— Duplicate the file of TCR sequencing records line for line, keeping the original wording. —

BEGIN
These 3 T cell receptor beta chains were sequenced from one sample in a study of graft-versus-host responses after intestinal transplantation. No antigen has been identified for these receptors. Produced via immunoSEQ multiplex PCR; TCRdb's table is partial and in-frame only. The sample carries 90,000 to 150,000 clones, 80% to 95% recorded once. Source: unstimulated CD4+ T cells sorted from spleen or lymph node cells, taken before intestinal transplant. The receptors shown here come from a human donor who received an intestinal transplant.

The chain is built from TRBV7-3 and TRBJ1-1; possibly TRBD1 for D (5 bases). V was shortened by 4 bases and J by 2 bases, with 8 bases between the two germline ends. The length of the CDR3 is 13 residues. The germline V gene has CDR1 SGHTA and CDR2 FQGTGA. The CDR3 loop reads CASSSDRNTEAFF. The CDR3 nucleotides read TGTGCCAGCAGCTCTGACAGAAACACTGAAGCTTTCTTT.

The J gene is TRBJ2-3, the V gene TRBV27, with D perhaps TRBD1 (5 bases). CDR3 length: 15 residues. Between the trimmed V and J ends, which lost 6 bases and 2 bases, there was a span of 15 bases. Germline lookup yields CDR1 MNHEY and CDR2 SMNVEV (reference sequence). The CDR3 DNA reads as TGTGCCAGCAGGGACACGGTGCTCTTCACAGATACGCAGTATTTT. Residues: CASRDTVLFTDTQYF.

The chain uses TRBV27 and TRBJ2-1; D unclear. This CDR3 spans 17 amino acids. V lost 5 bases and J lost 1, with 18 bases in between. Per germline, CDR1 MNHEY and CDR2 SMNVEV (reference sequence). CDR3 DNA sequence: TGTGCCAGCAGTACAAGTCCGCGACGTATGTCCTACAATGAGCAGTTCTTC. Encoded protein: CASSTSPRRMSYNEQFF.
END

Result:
These 3 T cell receptor beta chains were sequenced from one sample in a study of graft-versus-host responses after intestinal transplantation. No antigen has been identified for these receptors. Produced via immunoSEQ multiplex PCR; TCRdb's table is partial and in-frame only. The sample carries 90,000 to 150,000 clones, 80% to 95% recorded once. Source: unstimulated CD4+ T cells sorted from spleen or lymph node cells, taken before intestinal transplant. The receptors shown here come from a human donor who received an intestinal transplant.

The chain is built from TRBV7-3 and TRBJ1-1; possibly TRBD1 for D (5 bases). V was shortened by 4 bases and J by 2 bases, with 8 bases between the two germline ends. The length of the CDR3 is 13 residues. The germline V gene has CDR1 SGHTA and CDR2 FQGTGA. The CDR3 loop reads CASSSDRNTEAFF. The CDR3 nucleotides read TGTGCCAGCAGCTCTGACAGAAACACTGAAGCTTTCTTT.

The J gene is TRBJ2-3, the V gene TRBV27, with D perhaps TRBD1 (5 bases). CDR3 length: 15 residues. Between the trimmed V and J ends, which lost 6 bases and 2 bases, there was a span of 15 bases. Germline lookup yields CDR1 MNHEY and CDR2 SMNVEV (reference sequence). The CDR3 DNA reads as TGTGCCAGCAGGGACACGGTGCTCTTCACAGATACGCAGTATTTT. Residues: CASRDTVLFTDTQYF.

The chain uses TRBV27 and TRBJ2-1; D unclear. This CDR3 spans 17 amino acids. V lost 5 bases and J lost 1, with 18 bases in between. Per germline, CDR1 MNHEY and CDR2 SMNVEV (reference sequence). CDR3 DNA sequence: TGTGCCAGCAGTACAAGTCCGCGACGTATGTCCTACAATGAGCAGTTCTTC. Encoded protein: CASSTSPRRMSYNEQFF.